In June, pupils from 400 classes from over 160 schools around the UK talked online to real scientists as part of the latest I'm a scientist, get me out of here (IAS). The event ran for 10 days with 100 scientists competing for 20 prizes of £500 each to spend on communicating their research further.
IAS is a moderated online space where registered pupils can ask real scientists questions. Aimed at engaging young people with practising science and supporting the teaching of How Science Works, IAS is run by Gallomanor Communications Ltd and is funded by the Wellcome Trust with support from the National Science Learning Centre and the National Coordinating Centre for Public Engagement. After funding a pilot event in 2008, The Wellcome Trust awarded the IAS scheme a society award to roll the event out nationally for two years, starting in March 2010. Pupils help select the scientists that take part in IAS, and during the event students post questions online for the researchers and take part in live webchats. IAS involves scientists from all disciplines, but splits them into themed zones according to their areas of expertise. The pupils vote for who they think should win the prize money and the scientists with the least votes are slowly evicted until an eventual winner remains. IAS also produces debate packs to extend the discussion into the classroom.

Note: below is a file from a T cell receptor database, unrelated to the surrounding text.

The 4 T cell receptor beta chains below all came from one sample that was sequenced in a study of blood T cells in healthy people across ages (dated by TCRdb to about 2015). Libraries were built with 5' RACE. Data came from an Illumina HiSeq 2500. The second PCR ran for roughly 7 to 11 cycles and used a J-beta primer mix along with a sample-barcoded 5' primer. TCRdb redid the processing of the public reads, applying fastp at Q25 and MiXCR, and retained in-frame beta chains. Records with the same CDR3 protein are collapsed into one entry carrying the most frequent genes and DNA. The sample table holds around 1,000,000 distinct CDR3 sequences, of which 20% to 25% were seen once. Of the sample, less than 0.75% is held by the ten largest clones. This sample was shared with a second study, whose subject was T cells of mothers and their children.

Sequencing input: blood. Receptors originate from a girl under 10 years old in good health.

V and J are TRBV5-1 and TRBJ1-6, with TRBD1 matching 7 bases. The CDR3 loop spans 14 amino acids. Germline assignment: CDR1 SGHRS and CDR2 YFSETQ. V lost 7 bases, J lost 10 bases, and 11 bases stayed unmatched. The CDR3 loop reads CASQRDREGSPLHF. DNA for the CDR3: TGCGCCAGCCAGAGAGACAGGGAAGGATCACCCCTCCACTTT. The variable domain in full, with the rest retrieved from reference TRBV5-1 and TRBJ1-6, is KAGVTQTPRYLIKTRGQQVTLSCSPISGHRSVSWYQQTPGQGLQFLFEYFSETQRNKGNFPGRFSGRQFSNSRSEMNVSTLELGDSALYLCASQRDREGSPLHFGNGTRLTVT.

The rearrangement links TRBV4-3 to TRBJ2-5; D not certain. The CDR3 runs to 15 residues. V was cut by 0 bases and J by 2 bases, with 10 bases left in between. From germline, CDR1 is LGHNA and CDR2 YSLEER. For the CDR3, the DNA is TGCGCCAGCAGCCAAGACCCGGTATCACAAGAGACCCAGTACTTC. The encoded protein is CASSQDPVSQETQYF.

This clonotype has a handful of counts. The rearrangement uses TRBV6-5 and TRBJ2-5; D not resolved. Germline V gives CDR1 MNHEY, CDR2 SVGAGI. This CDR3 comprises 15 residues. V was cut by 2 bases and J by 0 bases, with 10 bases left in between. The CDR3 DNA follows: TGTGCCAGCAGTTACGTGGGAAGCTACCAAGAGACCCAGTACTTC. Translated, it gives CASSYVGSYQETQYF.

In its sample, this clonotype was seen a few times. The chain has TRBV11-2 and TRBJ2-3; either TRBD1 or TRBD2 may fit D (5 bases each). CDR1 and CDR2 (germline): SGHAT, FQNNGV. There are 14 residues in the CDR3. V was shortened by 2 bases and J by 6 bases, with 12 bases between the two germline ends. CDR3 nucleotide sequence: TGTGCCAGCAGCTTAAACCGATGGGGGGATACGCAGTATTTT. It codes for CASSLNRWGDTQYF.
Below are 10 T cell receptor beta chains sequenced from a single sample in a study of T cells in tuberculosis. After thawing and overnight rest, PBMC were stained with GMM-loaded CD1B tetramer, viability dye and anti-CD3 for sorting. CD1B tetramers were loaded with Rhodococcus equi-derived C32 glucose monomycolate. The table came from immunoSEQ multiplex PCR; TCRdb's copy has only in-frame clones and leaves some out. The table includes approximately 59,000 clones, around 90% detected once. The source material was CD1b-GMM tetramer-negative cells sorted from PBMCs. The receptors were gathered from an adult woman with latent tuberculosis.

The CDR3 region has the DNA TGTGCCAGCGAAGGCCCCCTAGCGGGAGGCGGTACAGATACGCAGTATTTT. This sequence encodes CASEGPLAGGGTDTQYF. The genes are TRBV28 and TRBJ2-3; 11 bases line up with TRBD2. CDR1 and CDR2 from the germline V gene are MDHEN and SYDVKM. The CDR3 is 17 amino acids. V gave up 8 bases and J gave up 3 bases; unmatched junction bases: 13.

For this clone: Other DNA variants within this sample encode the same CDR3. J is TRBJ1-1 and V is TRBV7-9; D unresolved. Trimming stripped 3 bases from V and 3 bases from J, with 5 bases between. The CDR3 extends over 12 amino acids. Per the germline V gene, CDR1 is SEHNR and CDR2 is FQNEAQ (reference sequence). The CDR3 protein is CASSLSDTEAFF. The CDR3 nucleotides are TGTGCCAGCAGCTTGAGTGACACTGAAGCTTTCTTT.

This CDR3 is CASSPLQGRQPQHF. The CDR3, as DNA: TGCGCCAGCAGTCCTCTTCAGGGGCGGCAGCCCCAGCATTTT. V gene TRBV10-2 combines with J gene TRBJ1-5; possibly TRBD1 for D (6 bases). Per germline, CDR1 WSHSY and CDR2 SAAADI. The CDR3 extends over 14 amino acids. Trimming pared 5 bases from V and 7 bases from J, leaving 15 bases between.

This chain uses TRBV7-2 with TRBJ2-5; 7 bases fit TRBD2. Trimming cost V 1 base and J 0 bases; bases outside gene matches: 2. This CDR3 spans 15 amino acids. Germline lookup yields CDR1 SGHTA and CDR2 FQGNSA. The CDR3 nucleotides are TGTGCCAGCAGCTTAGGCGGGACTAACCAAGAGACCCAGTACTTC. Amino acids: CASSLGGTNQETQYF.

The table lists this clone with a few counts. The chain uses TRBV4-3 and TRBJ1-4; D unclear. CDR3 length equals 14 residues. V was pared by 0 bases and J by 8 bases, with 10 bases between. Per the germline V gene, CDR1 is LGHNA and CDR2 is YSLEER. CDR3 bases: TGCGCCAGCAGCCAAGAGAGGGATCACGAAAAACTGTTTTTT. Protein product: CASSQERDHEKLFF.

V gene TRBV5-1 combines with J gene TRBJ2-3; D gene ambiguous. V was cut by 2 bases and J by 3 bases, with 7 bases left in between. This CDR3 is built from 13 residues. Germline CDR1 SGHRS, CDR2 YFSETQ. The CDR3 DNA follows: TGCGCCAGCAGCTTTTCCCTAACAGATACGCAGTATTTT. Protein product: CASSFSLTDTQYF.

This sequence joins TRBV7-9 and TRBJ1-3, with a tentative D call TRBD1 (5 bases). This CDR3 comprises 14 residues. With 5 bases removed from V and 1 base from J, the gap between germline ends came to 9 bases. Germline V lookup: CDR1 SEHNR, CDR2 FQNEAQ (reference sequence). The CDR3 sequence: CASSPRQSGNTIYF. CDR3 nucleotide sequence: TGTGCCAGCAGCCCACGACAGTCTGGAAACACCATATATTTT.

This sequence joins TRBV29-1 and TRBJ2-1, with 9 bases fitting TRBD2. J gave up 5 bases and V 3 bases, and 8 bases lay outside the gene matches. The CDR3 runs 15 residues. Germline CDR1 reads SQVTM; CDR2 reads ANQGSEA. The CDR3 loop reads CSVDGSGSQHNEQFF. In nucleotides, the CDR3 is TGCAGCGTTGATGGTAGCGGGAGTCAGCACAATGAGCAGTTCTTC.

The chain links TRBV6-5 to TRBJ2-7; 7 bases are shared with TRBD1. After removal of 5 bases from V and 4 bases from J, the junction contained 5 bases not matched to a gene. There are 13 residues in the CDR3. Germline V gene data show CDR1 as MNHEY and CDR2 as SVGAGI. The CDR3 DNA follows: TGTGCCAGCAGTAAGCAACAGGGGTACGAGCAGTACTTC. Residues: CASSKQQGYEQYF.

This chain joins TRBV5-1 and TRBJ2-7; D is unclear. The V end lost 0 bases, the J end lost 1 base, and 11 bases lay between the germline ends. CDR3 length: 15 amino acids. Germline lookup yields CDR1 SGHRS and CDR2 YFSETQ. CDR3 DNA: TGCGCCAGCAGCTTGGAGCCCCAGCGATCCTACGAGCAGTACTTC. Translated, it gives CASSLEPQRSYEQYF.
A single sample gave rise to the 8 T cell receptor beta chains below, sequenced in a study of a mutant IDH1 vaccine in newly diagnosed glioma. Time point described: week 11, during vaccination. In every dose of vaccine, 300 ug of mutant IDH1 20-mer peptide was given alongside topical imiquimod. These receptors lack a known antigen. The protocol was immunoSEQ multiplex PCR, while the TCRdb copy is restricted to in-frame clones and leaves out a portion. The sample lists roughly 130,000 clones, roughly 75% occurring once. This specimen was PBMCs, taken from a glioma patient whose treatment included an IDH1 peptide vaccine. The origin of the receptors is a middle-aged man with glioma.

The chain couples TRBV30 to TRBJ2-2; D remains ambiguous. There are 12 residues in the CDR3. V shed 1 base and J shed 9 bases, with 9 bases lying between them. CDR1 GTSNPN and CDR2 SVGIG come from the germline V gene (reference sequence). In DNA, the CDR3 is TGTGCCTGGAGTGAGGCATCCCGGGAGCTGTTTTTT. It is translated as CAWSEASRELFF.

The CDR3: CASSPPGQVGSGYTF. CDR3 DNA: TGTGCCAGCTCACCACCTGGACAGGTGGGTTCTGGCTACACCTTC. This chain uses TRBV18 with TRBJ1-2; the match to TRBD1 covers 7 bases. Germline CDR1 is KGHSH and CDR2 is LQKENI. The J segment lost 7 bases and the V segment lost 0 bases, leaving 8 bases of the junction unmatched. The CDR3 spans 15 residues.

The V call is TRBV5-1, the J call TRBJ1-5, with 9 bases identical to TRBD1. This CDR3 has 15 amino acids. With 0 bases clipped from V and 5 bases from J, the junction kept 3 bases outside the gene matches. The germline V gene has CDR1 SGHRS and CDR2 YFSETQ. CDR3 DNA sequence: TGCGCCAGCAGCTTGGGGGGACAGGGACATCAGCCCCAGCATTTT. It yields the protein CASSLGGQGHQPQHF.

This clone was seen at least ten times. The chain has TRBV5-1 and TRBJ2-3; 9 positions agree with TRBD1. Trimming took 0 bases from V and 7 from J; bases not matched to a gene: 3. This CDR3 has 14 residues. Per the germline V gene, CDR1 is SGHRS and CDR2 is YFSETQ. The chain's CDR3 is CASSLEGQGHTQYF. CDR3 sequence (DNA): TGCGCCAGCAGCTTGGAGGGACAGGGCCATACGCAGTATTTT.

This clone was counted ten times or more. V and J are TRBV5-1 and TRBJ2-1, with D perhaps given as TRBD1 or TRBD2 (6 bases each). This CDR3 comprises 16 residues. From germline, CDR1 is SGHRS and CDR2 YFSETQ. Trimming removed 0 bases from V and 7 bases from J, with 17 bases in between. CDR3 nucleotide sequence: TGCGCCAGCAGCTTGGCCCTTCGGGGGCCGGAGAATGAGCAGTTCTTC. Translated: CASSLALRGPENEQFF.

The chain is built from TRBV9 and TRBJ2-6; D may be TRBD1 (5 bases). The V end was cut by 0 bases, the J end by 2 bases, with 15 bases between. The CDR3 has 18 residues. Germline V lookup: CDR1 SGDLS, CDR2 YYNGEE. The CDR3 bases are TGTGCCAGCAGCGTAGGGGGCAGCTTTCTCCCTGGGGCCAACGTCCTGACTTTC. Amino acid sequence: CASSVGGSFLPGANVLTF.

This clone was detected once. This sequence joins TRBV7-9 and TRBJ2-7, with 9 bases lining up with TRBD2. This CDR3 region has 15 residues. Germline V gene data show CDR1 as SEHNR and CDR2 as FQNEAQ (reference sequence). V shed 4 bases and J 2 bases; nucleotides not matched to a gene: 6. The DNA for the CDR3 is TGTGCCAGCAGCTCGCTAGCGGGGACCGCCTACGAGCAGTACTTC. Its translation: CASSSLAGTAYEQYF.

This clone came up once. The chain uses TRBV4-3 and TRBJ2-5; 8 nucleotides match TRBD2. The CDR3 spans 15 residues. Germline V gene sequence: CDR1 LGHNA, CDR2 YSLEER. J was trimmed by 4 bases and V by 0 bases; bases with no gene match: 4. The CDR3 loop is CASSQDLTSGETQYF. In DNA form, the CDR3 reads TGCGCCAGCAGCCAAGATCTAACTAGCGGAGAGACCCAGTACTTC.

Of particular relevance for chemistry teachers were three themed zones: Chemicals, Clean and Drugs. Scientist Joseph Cook, who works on hydrogels at the University of Reading, won the Chemicals zone while Panos Soultanas, Professor of Biological Chemistry at the University of Nottingham, succeeded in winning the Clean zone. The winner of the Drugs zone was drug discovery scientist Deuan Jones from the University of Dundee. Each zone also has a student winner to thank the pupil who, in the opinion of the moderators, participated the most and asked the best questions. Each student winner received a £20 WHSmith voucher.
Visit the website for further information and to register interest in taking part in the 2011 events.
I'm a Scientist is a science dialogue event where school students talk to real scientists online for two weeks
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